Could there possibly be a new Shreveport housing bubble on the horizon? The latest S&P/Case-Shiller Home Price Index showed prices in the nation's 20 largest cities had the biggest year-over-year increase since May of 2006. Diana Olick reports for NBR that some are now worrying that we may be facing a new housing bubble.
Even though signs point to the Shreveport housing crisis being over, 58 percent of Americans believe we are still in the middle of a crisis, and roughly one in five people believe the worst is yet to come. These statistics come from the MacArthur Foundation. Their "How Housing Matters" research initiative involved a telephone survey of 1,433 adults, conducted between Feb. 27 and March 10.
What do you think? Do you think we're on the verge of another Shreveport housing bubble? We'd love to hear your thoughts and comments. (Your email address will never be displayed on this site, or used by us to contact you… so please go ahead and tell us what you think about a possible Shreveport housing bubble.)
According to a survey by Bankrate.com, 81% of Shreveport homeowners know that a standard homeowners insurance policy doesn't cover flood damage, but a separate survey by the Insurance Information Institute found that only 13% of Shreveport homeowners had a flood insurance policy.
The Federal Emergency Management Agency (FEMA) and its National Flood Insurance Program (NFIP) identify flooding as the United States’ No. 1 natural hazard.
Princeton Survey Research Associates International surveyed 1,003 U.S. adults, on behalf of Bankrate.com. The telephone survey was fielded from April 4 to 7, 2013. The survey responses were weighted by gender, age, education, race, Hispanic origin, region, and telephone status. Interviews were conducted by landline and cell phone.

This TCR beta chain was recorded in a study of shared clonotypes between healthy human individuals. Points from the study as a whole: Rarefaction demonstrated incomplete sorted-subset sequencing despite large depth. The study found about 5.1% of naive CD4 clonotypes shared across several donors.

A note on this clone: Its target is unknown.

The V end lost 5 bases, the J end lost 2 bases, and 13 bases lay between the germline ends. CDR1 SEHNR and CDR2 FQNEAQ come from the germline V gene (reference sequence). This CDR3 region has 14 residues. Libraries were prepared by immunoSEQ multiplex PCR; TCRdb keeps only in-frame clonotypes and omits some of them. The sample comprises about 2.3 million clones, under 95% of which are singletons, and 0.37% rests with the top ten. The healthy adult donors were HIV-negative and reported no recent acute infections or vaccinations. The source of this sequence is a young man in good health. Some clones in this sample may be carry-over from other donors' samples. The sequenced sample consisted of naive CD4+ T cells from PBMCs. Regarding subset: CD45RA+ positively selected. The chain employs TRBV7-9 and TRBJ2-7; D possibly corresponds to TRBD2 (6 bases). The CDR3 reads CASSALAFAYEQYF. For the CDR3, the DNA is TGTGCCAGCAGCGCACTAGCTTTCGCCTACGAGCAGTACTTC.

Based on a Researchscape assessment of the questionnaire and methodology, this survey is moderately likely to be representative of U.S. consumers in general. The awareness question is a leading question that may overstate actual understanding that flood insurance is not included in homeowners insurance.
In a prepared statement, Michael Barry, spokesman for the Insurance Information Institute, an industry trade group, said "I was very happy that 4 out of 5 survey respondents understood that standard homeowners insurance does not cover flood. This number is a much higher awareness level than we've seen in the past."
FEMA usually classifies properties as either high flood risks or low-to-moderate flood risks. Bankrate.com asked Shreveport homeowners whether or not they know the correct classification for their home and only 51% said they know the correct risk category.
Statistics show that recognizing the need for separate flood insurance does not always lead homeowners to purchase it. An Insurance Information Institute poll last year found that the number of American households with flood insurance actually decreased from 17 percent in 2008 to 13 percent in 2012.
Amy Bach, executive director of United Policyholders, a San Francisco-based non-profit advocacy group for insurance consumers, says some homeowners get lured by history into a false sense of security. "People have this notion that if it hasn't flooded in the past, it's not going to flood," she says. "While I can understand that thinking, I wouldn't trust it anymore because of Sandy and all the talk about climate change. If you live near a body of water, it behooves you not to use the past as your only decision point."